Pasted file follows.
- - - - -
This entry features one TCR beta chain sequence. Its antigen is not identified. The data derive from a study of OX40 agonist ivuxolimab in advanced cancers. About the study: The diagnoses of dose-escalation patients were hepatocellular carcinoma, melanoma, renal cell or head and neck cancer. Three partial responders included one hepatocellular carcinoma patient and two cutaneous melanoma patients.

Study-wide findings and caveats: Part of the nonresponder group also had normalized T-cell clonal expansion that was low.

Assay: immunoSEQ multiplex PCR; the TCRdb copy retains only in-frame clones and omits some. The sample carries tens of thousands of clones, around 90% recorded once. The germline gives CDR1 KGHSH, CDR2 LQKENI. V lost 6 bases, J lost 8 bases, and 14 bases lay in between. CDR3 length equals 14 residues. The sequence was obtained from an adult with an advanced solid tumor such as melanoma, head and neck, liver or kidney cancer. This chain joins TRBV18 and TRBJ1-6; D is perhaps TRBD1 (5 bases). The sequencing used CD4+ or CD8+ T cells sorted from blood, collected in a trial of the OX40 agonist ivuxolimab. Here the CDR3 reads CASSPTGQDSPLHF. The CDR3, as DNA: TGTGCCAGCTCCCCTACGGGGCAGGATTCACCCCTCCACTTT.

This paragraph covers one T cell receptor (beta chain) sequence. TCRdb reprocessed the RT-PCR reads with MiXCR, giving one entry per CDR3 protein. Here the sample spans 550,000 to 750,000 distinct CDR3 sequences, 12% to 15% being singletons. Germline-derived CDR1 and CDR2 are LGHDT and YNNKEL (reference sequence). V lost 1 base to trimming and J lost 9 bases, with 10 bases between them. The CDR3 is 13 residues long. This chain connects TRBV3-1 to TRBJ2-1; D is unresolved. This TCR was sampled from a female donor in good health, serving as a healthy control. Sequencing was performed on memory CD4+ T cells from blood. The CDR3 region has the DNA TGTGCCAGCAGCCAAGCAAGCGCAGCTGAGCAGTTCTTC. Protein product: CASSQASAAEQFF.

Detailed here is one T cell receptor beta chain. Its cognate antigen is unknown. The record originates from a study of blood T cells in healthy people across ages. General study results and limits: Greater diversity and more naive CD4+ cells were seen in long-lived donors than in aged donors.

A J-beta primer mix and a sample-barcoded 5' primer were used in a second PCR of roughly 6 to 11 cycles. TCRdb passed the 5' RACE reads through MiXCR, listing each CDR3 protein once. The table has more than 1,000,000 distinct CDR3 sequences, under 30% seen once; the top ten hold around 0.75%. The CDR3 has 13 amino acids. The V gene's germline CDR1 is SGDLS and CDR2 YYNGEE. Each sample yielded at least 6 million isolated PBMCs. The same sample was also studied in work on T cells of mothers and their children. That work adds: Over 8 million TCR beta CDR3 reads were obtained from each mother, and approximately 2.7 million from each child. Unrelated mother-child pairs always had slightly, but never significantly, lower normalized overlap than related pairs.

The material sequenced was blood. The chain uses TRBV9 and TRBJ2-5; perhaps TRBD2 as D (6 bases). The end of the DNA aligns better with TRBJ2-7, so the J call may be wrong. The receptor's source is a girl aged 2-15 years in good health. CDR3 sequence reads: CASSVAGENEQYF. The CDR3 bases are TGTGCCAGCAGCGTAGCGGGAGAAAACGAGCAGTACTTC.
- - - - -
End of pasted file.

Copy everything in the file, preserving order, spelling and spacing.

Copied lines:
This entry features one TCR beta chain sequence. Its antigen is not identified. The data derive from a study of OX40 agonist ivuxolimab in advanced cancers. About the study: The diagnoses of dose-escalation patients were hepatocellular carcinoma, melanoma, renal cell or head and neck cancer. Three partial responders included one hepatocellular carcinoma patient and two cutaneous melanoma patients.

Study-wide findings and caveats: Part of the nonresponder group also had normalized T-cell clonal expansion that was low.

Assay: immunoSEQ multiplex PCR; the TCRdb copy retains only in-frame clones and omits some. The sample carries tens of thousands of clones, around 90% recorded once. The germline gives CDR1 KGHSH, CDR2 LQKENI. V lost 6 bases, J lost 8 bases, and 14 bases lay in between. CDR3 length equals 14 residues. The sequence was obtained from an adult with an advanced solid tumor such as melanoma, head and neck, liver or kidney cancer. This chain joins TRBV18 and TRBJ1-6; D is perhaps TRBD1 (5 bases). The sequencing used CD4+ or CD8+ T cells sorted from blood, collected in a trial of the OX40 agonist ivuxolimab. Here the CDR3 reads CASSPTGQDSPLHF. The CDR3, as DNA: TGTGCCAGCTCCCCTACGGGGCAGGATTCACCCCTCCACTTT.

This paragraph covers one T cell receptor (beta chain) sequence. TCRdb reprocessed the RT-PCR reads with MiXCR, giving one entry per CDR3 protein. Here the sample spans 550,000 to 750,000 distinct CDR3 sequences, 12% to 15% being singletons. Germline-derived CDR1 and CDR2 are LGHDT and YNNKEL (reference sequence). V lost 1 base to trimming and J lost 9 bases, with 10 bases between them. The CDR3 is 13 residues long. This chain connects TRBV3-1 to TRBJ2-1; D is unresolved. This TCR was sampled from a female donor in good health, serving as a healthy control. Sequencing was performed on memory CD4+ T cells from blood. The CDR3 region has the DNA TGTGCCAGCAGCCAAGCAAGCGCAGCTGAGCAGTTCTTC. Protein product: CASSQASAAEQFF.

Detailed here is one T cell receptor beta chain. Its cognate antigen is unknown. The record originates from a study of blood T cells in healthy people across ages. General study results and limits: Greater diversity and more naive CD4+ cells were seen in long-lived donors than in aged donors.

A J-beta primer mix and a sample-barcoded 5' primer were used in a second PCR of roughly 6 to 11 cycles. TCRdb passed the 5' RACE reads through MiXCR, listing each CDR3 protein once. The table has more than 1,000,000 distinct CDR3 sequences, under 30% seen once; the top ten hold around 0.75%. The CDR3 has 13 amino acids. The V gene's germline CDR1 is SGDLS and CDR2 YYNGEE. Each sample yielded at least 6 million isolated PBMCs. The same sample was also studied in work on T cells of mothers and their children. That work adds: Over 8 million TCR beta CDR3 reads were obtained from each mother, and approximately 2.7 million from each child. Unrelated mother-child pairs always had slightly, but never significantly, lower normalized overlap than related pairs.

The material sequenced was blood. The chain uses TRBV9 and TRBJ2-5; perhaps TRBD2 as D (6 bases). The end of the DNA aligns better with TRBJ2-7, so the J call may be wrong. The receptor's source is a girl aged 2-15 years in good health. CDR3 sequence reads: CASSVAGENEQYF. The CDR3 bases are TGTGCCAGCAGCGTAGCGGGAGAAAACGAGCAGTACTTC.